Monitoring endpoints that cause the most latency can help you understand and mitigate bottlenecks. However, this is only a half-baked measure. To bring a real transformation in your network performance, you need to create flexibility in your Big Data architecture, so your pipelines are aligned to meet the needs of high-throughput and low-latency.
Architectural Choices for Big Data Pipeline
Data lakes, warehouses, and the pipeline must be structured to make way for high-throughput and low-latency. A way to do this is by creating a balance between batch and stream processing during computation. This can be easily done in lambda architecture divided into three layers:
AWS has built a Well-Architected Review (WAR) framework to guide you on architectural best practices for high-performance data pipelines. It helped InterMiles, a travel and lifestyle reward program, align its architecture with the cloud best practices.
Source: AWS Lambda
While building an architecture for big data, its components play a significant role in determining the level of performance your system will deliver. These components include Endpoints, Message Queue, Data Store, Infrastructure, Computer Engine, and ML Framework. While your endpoints, message queue, and storage capacity together influence the throughput of your network, computation and databases can influence its latency. Thus, the best way to achieve the desired levels of throughput and latency is to understand the role these components play and make the right choices in the selection of your tech stack to ensure the best performance.
|Architectural components||Technology choices|
|Endpoints||REST/MQTT end points are the most suitable protocols for Big Data applications|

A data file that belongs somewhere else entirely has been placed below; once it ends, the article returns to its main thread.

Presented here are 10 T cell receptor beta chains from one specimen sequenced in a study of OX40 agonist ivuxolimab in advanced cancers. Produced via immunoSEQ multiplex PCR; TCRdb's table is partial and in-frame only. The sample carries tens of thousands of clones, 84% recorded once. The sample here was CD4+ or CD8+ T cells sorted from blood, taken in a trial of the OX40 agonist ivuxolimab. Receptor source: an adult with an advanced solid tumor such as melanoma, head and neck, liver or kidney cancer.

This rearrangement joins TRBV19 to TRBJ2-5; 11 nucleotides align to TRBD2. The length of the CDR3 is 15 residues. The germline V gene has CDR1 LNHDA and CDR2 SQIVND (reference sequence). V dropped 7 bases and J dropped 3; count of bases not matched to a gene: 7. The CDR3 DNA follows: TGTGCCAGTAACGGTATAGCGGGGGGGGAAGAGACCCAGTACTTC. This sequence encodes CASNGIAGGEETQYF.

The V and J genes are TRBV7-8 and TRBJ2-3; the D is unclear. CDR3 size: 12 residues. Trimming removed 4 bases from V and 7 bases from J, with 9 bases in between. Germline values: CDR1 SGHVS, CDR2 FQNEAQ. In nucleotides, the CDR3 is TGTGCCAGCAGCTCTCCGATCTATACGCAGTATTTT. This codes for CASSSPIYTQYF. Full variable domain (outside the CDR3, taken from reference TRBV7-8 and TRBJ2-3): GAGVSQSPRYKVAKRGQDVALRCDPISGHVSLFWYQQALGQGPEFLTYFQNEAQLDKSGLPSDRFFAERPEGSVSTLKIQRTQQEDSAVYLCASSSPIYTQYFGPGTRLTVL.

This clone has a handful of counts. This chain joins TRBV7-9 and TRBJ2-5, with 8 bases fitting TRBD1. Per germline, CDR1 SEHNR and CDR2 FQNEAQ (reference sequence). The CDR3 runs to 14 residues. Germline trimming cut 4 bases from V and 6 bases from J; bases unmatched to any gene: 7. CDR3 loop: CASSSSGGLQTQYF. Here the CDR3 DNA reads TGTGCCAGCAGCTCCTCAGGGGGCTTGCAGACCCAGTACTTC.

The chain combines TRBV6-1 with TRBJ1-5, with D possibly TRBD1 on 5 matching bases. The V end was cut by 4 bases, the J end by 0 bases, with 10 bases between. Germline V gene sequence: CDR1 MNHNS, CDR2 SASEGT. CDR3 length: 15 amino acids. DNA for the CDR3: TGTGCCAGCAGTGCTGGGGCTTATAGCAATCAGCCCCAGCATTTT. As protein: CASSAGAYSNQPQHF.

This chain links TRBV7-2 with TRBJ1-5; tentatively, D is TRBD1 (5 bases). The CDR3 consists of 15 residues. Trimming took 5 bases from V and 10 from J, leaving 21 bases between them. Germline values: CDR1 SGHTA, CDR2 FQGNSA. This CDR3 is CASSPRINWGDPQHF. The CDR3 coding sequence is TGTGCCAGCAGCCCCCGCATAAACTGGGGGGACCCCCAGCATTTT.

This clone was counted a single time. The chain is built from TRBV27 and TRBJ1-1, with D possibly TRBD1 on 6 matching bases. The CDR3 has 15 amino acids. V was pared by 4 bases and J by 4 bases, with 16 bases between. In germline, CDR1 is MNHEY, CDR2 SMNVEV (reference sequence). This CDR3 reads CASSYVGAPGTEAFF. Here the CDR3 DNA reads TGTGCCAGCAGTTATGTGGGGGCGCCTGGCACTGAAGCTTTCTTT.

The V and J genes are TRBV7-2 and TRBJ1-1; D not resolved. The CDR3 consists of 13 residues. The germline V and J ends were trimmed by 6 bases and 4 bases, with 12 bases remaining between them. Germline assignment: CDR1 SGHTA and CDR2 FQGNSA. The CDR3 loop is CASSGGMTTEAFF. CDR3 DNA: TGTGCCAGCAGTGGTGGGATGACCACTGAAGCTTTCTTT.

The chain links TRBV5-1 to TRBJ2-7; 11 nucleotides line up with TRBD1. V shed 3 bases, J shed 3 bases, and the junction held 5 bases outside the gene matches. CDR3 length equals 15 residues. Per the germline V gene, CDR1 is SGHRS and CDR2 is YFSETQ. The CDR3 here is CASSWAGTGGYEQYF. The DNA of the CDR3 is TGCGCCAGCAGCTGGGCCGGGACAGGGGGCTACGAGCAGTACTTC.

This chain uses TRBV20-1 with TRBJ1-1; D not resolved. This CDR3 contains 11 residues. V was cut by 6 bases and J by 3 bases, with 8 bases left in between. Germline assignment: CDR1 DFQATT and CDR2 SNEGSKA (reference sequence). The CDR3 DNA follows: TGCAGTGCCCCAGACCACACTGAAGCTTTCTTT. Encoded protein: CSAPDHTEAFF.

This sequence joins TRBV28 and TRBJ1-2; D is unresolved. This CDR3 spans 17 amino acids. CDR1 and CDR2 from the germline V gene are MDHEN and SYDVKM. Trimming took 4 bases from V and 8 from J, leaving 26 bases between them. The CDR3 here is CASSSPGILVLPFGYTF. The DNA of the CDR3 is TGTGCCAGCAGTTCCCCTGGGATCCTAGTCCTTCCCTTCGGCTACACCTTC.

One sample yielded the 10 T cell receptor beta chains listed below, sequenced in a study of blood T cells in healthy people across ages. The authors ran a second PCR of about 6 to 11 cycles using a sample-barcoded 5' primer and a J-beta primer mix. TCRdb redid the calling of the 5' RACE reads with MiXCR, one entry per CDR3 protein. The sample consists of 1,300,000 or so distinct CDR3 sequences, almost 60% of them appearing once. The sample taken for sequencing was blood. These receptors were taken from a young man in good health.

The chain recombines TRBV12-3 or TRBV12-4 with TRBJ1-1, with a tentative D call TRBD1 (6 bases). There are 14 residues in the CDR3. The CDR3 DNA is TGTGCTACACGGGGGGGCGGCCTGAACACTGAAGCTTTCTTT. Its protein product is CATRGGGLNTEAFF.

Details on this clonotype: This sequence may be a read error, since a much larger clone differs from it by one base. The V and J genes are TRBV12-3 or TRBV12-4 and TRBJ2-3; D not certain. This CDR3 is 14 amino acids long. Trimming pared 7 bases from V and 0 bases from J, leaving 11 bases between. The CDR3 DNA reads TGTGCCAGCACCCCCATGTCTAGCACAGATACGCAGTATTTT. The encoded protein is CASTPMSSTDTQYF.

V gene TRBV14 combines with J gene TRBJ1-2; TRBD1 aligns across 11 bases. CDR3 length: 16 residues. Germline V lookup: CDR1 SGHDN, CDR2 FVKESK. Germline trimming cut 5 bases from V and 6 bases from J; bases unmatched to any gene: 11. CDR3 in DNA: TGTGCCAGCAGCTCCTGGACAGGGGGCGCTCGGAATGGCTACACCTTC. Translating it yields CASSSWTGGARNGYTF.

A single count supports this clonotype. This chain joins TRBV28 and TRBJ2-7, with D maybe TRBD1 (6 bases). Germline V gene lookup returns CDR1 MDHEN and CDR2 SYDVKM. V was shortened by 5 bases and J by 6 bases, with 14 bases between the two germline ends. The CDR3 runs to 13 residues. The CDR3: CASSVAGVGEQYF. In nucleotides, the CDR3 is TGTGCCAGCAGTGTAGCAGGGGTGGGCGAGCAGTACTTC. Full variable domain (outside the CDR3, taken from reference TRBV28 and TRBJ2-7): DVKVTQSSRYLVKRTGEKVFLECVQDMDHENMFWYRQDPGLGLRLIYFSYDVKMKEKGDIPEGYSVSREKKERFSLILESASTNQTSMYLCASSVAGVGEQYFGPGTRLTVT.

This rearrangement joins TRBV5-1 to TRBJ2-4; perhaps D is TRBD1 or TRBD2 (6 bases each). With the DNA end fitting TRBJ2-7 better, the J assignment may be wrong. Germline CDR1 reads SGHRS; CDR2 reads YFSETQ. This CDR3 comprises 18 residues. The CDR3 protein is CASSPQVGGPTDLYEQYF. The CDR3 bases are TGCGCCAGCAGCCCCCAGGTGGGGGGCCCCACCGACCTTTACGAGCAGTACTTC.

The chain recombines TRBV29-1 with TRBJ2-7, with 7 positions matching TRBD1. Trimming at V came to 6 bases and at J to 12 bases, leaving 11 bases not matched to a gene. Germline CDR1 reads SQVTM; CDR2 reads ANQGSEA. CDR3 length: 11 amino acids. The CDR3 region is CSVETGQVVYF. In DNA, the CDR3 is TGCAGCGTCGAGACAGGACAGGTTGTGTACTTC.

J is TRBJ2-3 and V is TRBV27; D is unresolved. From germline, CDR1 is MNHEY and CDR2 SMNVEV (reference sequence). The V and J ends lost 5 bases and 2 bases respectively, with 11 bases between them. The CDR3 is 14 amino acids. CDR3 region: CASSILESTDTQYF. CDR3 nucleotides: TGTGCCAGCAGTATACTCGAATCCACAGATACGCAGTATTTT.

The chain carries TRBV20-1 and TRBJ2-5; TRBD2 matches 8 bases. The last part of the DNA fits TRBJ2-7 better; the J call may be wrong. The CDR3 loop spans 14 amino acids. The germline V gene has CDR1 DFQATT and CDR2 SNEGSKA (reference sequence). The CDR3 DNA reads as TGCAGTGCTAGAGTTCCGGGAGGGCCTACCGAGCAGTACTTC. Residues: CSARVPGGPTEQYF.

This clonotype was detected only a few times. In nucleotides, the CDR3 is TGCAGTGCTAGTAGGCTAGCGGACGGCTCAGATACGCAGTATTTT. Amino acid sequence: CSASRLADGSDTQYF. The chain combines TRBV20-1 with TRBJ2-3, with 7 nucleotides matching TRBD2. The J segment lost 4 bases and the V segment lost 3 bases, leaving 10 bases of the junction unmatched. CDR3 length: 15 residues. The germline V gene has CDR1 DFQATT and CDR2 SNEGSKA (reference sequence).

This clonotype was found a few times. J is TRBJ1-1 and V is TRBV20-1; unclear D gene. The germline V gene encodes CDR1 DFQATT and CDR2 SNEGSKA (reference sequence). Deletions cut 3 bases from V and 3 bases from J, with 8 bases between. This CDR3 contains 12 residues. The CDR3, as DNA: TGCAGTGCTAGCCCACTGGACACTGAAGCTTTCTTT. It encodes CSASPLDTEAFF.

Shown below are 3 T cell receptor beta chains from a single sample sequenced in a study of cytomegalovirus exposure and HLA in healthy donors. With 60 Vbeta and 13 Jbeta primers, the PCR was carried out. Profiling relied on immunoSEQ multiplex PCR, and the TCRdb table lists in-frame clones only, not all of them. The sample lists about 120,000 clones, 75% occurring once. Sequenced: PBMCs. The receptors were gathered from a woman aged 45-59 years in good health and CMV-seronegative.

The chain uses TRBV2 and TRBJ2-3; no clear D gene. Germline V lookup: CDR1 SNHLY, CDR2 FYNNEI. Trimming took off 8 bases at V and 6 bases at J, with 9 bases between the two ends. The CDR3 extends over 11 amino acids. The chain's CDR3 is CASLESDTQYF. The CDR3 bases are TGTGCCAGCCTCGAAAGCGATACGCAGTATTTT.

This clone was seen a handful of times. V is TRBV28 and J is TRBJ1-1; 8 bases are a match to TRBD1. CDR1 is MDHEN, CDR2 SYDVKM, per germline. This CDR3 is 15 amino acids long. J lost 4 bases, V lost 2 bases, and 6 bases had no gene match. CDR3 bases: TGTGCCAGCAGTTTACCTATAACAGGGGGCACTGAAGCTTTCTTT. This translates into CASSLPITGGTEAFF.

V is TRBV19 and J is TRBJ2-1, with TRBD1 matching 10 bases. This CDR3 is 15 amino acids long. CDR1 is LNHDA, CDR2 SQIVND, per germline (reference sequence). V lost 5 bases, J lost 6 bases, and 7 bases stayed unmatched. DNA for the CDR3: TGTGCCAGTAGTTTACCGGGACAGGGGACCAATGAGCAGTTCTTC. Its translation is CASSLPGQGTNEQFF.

|Message Queue||Kafka provides a high ingestion rate|
|Data Store||Hadoop HDFS data lakes and AWS S3 cloud storage provide high-volume storage at a low cost.|
|Query Infrastructure||Apache Hive is a popular language to convert data lakes into data warehouses.|
|Computes||Hadoop Map-Reduce and Apache Spark provide batch computer engines to deliver high-throughput, while Apache Storm, Flink, and Beam on a stream runner can help with latency needs.|
AWS, Microsoft Azure, and Google Cloud Platform (GCP) also offer serverless computing choices for Big Data architecture. In a serverless architecture, the codes run on containers, and for any storage requirements, communication is established with the backend.
Serverless analytics flow through four layers of the pipeline:
There are several benefits of serverless architecture:
Pursuing High-Throughput, Low-Latency Big Data Pipelines
High-throughput and low-latency pipelines create high customer satisfaction that brings high revenues. Organizations need to realize that these are not merely selective requirements but mandates considering the speed at which the digital world is growing today. You must design your architecture with these considerations of network performance if you want to keep up with your competition.
To help us assist you in designing an architecture that fits the needs of your organization and customers, check out Apexon’s Data Engineering Services or get in touch directly using the form below.